top of page

Black History Month Should be a Universal Celebration, Part 2

Before the rise of Eurocentrism in the 16th and 17th centuries as an ideology that provided the impetus to bury Ancient Egyptian or other African culture, there was an Egyptian woman named Hypatia. Hypatia and her father, Theon were equally famous for their achievements in philosophy, astronomy, and literature. Despite their popularity, Hypatia’s mother was never identified or revealed in history which I found confounding.

Who was Hypatia and why is she relevant to the Black History Month celebration?

First of all, lest I’m misunderstood, some clarifications are in order to establish the Black ancestry of Hypatia. Many people are probably not aware that she was Black because in Greek literature and Hollywood movies such as Agora, portrayed her as White. Agora was a fiction based on true stories. Watching the movie, one can really feel the greatness and Hypatia’s impact on modern civilization.

Just a side note since I opened the door to Hollywood, I’m glad that Michael Jackson’s “Remember the Time” official video brings us back to Ancient Egypt when it was part of Kemet, or the Land of the Black People. Mind you, some scholars even argue that all black people are descended from ancient Egypt. In Michael Jackson’s video, Queen Ahmose-Nefertari, who was the first Queen of the 18th Dynasty of Ancient Egypt, is shown prominently.

There is really no existing picture of Hypatia, therefore, sculptures in Greece and Egypt that depict her as white should be taken at face value because she’s been “Europeanized,” meaning owned by virtue of her amazing accomplishments. The fact that her mother was never identified in history books tells me that she could have been a slave.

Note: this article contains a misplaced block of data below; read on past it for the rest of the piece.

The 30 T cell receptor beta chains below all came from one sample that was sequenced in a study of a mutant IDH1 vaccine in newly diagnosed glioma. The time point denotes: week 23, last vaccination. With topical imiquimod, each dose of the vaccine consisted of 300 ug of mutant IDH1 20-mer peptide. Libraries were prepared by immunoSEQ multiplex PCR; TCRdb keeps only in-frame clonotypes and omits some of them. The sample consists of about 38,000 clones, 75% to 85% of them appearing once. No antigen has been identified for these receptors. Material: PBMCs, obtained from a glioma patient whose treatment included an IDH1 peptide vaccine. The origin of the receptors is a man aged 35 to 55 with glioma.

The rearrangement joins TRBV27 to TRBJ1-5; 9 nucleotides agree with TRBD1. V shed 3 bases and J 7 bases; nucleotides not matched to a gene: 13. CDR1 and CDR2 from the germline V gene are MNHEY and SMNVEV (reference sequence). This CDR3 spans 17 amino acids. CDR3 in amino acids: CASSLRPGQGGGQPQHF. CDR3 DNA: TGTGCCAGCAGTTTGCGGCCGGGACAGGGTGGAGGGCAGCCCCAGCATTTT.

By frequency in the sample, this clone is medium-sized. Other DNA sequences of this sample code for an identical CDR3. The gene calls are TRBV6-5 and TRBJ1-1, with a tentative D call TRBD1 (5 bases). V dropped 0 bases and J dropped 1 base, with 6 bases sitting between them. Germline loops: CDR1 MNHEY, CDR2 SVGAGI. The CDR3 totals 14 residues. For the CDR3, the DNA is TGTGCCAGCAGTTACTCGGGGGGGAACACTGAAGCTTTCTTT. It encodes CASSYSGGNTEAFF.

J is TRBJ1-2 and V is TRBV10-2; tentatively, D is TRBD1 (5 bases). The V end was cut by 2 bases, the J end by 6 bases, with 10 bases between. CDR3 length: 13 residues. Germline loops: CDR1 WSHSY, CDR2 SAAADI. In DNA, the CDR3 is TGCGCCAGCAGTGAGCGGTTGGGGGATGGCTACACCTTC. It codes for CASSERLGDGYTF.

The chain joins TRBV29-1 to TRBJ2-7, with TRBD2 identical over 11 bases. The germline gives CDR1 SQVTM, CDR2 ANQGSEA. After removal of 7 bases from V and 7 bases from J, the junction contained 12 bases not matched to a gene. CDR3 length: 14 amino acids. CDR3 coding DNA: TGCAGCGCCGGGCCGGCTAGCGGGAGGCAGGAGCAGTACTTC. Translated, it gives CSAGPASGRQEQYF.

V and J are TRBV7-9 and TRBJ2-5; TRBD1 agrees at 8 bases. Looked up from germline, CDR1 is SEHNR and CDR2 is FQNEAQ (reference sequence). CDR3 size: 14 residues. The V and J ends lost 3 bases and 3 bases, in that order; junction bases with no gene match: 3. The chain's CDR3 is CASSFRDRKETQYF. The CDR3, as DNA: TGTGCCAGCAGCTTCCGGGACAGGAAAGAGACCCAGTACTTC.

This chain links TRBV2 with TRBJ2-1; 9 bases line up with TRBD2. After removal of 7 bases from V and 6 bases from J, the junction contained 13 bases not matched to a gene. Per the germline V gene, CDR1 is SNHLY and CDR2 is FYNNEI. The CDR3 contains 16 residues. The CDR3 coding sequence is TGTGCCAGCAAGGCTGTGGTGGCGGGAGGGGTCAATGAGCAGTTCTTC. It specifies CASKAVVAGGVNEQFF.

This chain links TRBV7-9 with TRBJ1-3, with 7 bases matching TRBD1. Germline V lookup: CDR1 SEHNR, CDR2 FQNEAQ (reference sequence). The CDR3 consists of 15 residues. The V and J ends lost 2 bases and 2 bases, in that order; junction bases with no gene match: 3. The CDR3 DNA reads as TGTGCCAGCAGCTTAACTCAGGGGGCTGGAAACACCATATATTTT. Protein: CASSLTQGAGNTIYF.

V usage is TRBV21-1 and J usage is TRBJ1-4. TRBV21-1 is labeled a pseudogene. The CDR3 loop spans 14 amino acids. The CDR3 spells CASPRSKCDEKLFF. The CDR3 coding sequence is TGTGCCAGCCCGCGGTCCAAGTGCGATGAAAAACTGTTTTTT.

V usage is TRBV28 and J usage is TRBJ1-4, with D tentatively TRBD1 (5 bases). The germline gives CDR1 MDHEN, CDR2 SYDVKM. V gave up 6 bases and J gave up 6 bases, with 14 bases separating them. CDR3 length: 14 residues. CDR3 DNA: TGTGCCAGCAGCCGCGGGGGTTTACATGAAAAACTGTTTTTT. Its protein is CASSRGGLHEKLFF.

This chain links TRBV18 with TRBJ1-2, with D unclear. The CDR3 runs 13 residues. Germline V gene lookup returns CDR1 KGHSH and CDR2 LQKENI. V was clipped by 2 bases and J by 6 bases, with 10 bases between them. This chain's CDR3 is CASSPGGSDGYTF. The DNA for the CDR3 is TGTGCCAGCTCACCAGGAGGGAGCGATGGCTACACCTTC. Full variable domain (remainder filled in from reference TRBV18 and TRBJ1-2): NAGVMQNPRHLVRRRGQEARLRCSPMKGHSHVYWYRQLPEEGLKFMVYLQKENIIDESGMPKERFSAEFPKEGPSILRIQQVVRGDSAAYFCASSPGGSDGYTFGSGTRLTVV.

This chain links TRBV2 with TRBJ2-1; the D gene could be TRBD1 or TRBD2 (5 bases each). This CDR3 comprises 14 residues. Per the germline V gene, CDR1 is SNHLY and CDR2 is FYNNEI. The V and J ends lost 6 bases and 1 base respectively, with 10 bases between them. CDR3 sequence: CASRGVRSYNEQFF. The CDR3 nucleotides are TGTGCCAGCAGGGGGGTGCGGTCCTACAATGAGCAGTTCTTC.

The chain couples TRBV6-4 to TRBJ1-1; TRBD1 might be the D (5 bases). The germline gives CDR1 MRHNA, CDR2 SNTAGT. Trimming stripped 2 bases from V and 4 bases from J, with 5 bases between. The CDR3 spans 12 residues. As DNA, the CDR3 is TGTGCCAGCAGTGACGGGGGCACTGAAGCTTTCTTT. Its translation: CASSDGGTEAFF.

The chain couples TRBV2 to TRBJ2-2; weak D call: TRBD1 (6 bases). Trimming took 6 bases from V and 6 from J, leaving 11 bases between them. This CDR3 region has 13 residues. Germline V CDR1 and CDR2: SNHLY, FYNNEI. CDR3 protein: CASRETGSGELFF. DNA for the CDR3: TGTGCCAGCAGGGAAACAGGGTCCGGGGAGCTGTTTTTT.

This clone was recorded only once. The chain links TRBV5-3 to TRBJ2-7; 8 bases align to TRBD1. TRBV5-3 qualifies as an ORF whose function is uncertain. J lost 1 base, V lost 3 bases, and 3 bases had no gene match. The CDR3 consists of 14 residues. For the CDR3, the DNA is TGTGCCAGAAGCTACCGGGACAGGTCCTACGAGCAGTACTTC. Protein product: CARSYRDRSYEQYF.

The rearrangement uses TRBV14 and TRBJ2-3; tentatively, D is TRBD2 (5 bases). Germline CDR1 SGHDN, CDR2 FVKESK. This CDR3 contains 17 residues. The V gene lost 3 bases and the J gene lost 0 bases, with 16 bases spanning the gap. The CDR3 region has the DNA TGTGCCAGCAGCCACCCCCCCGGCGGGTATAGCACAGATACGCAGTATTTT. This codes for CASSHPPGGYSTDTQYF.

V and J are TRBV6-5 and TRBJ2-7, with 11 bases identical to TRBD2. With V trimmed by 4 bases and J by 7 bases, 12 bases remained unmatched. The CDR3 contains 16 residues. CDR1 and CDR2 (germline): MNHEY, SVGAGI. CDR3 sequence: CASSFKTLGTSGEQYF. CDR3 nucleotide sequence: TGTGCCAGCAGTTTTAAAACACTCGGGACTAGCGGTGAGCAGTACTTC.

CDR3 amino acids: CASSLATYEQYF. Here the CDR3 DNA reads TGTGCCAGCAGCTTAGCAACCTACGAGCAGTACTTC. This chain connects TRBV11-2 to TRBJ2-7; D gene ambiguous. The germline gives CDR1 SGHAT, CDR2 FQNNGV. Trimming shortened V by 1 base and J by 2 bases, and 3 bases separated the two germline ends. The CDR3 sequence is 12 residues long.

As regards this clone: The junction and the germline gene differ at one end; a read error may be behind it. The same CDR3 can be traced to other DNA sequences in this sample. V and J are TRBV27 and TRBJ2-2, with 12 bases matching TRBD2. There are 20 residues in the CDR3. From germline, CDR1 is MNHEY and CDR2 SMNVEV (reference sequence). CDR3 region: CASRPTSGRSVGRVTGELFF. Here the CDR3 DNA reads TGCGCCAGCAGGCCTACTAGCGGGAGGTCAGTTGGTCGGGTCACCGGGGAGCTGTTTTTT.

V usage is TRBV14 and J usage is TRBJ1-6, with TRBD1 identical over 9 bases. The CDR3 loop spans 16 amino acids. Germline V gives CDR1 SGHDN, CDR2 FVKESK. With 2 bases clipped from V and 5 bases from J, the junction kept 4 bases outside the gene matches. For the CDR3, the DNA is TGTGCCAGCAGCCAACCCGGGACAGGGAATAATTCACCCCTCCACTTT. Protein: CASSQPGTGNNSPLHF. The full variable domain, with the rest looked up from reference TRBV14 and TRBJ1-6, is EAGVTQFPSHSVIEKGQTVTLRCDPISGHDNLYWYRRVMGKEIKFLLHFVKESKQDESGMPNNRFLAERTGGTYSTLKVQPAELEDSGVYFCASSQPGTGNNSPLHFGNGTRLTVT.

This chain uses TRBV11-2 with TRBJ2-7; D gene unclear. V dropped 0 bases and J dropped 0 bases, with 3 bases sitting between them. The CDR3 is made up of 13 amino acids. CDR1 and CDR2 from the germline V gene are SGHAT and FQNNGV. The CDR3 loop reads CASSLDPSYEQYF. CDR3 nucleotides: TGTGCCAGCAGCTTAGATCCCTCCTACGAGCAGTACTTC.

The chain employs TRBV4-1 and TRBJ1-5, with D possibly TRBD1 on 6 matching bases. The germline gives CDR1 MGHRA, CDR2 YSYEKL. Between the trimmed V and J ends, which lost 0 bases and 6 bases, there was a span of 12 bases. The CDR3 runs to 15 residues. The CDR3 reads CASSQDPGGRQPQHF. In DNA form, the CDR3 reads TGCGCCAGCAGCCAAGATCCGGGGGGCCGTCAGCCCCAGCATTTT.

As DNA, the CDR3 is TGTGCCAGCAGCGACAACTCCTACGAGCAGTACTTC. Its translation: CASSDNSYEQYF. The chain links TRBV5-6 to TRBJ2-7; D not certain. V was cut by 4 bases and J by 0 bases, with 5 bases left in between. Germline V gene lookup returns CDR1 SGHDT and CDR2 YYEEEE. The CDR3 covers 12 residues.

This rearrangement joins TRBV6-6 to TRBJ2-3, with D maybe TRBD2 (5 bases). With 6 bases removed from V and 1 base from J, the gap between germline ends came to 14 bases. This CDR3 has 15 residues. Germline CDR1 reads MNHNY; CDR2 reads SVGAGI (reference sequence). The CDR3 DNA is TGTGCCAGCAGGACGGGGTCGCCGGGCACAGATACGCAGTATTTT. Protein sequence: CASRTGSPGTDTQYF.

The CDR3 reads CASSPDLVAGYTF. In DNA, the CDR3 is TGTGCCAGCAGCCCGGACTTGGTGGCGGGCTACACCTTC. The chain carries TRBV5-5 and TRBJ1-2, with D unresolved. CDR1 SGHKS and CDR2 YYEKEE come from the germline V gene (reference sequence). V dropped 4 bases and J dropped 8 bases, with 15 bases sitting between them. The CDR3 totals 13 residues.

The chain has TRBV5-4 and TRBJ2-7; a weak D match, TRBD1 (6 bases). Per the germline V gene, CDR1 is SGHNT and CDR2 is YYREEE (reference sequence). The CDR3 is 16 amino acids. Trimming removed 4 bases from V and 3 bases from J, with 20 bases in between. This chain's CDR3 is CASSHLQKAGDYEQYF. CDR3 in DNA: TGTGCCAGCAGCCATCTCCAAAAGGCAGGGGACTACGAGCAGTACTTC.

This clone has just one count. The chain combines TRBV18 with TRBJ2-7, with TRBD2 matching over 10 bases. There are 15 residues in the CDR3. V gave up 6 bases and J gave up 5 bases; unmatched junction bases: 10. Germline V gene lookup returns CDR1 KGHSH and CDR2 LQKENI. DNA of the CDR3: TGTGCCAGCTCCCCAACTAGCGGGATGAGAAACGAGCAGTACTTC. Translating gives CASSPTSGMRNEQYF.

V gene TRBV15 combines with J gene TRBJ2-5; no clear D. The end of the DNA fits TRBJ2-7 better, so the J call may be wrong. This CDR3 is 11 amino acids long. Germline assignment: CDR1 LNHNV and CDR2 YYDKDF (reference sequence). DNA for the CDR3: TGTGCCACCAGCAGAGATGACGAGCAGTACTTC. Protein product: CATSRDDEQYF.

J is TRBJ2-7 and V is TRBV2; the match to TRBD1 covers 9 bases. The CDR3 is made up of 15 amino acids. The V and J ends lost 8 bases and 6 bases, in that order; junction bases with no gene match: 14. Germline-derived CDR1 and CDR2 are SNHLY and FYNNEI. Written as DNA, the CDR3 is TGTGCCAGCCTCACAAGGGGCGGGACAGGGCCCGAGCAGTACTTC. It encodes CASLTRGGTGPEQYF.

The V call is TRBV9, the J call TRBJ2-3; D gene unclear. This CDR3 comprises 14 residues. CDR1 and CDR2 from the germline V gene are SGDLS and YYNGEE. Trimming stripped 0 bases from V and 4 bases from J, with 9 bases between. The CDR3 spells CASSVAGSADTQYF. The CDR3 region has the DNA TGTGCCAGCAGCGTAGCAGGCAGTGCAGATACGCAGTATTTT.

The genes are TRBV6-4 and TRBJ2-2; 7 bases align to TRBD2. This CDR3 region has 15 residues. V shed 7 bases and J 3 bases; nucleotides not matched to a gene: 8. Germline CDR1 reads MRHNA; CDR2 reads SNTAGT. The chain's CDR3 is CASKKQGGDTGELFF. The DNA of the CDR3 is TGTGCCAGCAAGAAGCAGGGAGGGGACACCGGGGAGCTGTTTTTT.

It is important to remember that race in our contextual understanding of the word, is more or less, a modern albeit medieval invention. Ancient civilizations never looked at race as “race” in our current context. In simple terms to relate it to racism, ancients were not concerned about the color of the skin other than the medical theorist Hippocrates mentioning a baby’s skin color or pigmentation being affected by climate.

Early Christians believed that skin pigmentation can be altered during baptism, but race definition took a turn in the 15th century when Spain applied the “Purity of Blood” concept to disqualify Jews and Moors from becoming Christians. Under this concept, Christians believed that group identity cannot be altered even with the use of baptismal water. This was of course, the period of religious wars between Christians and Moors (North African Muslims), and Christians against Jews.

Hypatia was from Alexandria, Egypt which is located in Lower Egypt next to the Mediterranean Sea and geographically close to Greece. People there were light skinned when compared to the Middle and Upper Egypt. Both Hypatia and Theon were light skinned. According to ancient archeological findings and recent mitochondrial DNA and melanin testing of Egyptian mummies, ancient Egypt were predominantly Black, and their Sub-Saharan ancestry has been traced to the ancient Near East and the Levant. Mitochondrial DNA (mtDNA) is inherited exclusively from the mother.

Hypatia, the first female philosopher and a profound orator is described this way in Chapter 15 of the Ecclesiastical History of Socrates Scholasticus, “There was a woman at Alexandria named Hypatia, daughter of the philosopher Theon, who made such attainments in literature and science, as to far surpass all the philosophers of her own time. Having succeeded to the school of Plato and Plotinus, she explained the principles of philosophy to her auditors, many of whom came from a distance to receive her instructions.”